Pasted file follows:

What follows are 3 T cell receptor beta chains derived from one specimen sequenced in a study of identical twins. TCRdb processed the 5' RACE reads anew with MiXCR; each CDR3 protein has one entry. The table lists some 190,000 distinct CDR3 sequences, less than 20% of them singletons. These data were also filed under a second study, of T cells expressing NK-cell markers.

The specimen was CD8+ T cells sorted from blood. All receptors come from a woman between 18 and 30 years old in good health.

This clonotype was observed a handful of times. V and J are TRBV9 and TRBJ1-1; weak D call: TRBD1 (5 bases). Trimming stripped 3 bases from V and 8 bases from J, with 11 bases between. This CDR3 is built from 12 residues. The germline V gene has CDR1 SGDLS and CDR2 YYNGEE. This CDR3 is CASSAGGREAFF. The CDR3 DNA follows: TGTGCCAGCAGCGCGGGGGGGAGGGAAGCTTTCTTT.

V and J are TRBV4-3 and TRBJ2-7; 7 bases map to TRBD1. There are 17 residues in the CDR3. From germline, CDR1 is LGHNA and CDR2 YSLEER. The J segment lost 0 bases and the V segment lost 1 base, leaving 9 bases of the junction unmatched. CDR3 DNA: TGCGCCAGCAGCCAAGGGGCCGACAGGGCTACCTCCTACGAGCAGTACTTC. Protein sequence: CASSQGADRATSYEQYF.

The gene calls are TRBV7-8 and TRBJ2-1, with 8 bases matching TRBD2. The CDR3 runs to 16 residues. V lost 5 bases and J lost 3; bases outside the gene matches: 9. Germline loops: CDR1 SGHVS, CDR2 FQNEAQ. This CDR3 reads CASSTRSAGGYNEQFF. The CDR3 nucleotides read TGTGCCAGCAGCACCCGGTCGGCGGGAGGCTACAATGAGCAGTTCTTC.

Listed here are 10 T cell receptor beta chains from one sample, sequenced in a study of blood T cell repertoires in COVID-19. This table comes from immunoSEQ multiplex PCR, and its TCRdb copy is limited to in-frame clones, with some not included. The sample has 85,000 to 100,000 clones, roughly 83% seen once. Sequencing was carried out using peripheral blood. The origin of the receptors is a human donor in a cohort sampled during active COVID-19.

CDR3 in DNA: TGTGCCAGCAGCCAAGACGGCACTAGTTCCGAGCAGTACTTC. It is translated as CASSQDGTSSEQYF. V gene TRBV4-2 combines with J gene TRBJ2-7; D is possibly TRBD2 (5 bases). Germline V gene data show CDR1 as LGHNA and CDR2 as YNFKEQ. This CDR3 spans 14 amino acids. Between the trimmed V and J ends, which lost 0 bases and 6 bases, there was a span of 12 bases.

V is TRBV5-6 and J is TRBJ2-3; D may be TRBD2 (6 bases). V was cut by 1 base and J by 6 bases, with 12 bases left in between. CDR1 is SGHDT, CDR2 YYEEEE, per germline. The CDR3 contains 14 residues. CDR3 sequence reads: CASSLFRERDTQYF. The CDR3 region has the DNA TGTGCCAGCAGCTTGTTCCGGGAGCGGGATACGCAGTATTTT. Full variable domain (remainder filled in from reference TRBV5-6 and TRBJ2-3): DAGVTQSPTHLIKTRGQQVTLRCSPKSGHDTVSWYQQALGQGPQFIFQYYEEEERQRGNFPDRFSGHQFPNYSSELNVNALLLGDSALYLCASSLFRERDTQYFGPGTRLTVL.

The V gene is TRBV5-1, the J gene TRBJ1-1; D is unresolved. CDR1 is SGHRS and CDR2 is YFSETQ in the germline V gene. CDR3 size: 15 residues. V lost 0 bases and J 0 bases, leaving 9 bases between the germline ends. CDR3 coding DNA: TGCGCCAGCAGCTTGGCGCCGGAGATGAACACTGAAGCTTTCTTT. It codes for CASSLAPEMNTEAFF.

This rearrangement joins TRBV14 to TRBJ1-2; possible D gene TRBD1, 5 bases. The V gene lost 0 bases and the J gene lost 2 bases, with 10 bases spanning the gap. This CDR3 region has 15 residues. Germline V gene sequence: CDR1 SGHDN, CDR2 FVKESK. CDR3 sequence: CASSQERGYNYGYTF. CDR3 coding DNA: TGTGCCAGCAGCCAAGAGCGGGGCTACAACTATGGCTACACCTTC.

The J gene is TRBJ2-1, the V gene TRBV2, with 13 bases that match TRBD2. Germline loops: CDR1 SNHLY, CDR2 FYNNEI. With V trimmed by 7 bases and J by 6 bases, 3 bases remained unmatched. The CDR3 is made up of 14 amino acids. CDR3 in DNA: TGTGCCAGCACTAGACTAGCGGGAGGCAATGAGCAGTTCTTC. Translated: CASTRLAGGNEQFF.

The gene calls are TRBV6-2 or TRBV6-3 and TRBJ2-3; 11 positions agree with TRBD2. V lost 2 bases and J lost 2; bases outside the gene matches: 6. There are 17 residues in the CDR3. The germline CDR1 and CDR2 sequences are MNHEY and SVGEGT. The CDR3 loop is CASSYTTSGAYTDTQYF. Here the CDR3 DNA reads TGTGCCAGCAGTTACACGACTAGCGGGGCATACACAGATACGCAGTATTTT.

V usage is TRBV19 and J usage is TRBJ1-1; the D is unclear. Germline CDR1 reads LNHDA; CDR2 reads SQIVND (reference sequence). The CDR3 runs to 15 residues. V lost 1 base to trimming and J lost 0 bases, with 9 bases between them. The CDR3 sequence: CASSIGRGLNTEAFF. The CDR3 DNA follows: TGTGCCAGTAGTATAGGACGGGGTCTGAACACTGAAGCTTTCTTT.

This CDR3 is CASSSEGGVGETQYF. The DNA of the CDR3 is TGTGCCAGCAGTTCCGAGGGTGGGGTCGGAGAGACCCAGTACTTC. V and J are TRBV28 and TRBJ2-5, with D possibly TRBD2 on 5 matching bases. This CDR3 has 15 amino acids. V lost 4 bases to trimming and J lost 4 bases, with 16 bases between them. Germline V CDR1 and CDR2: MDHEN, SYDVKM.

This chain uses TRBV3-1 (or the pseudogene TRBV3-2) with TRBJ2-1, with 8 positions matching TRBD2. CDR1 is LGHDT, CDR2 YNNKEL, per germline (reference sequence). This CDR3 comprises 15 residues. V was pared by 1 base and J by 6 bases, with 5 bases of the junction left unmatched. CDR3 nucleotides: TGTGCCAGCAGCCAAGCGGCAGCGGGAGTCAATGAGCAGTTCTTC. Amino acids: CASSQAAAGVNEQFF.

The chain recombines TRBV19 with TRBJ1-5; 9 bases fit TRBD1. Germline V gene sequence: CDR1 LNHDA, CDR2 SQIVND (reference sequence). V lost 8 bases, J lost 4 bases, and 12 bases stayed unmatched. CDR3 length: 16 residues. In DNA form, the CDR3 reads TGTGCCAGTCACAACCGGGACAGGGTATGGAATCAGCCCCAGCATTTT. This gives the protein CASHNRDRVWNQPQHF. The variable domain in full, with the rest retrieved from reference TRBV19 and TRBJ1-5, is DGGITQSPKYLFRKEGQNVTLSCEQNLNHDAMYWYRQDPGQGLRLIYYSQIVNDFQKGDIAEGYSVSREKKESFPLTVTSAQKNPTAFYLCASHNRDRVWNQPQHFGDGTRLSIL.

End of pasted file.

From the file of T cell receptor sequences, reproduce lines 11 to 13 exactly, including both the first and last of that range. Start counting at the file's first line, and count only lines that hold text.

The J gene is TRBJ2-1, the V gene TRBV2, with 13 bases that match TRBD2. Germline loops: CDR1 SNHLY, CDR2 FYNNEI. With V trimmed by 7 bases and J by 6 bases, 3 bases remained unmatched. The CDR3 is made up of 14 amino acids. CDR3 in DNA: TGTGCCAGCACTAGACTAGCGGGAGGCAATGAGCAGTTCTTC. Translated: CASTRLAGGNEQFF.

The gene calls are TRBV6-2 or TRBV6-3 and TRBJ2-3; 11 positions agree with TRBD2. V lost 2 bases and J lost 2; bases outside the gene matches: 6. There are 17 residues in the CDR3. The germline CDR1 and CDR2 sequences are MNHEY and SVGEGT. The CDR3 loop is CASSYTTSGAYTDTQYF. Here the CDR3 DNA reads TGTGCCAGCAGTTACACGACTAGCGGGGCATACACAGATACGCAGTATTTT.

V usage is TRBV19 and J usage is TRBJ1-1; the D is unclear. Germline CDR1 reads LNHDA; CDR2 reads SQIVND (reference sequence). The CDR3 runs to 15 residues. V lost 1 base to trimming and J lost 0 bases, with 9 bases between them. The CDR3 sequence: CASSIGRGLNTEAFF. The CDR3 DNA follows: TGTGCCAGTAGTATAGGACGGGGTCTGAACACTGAAGCTTTCTTT.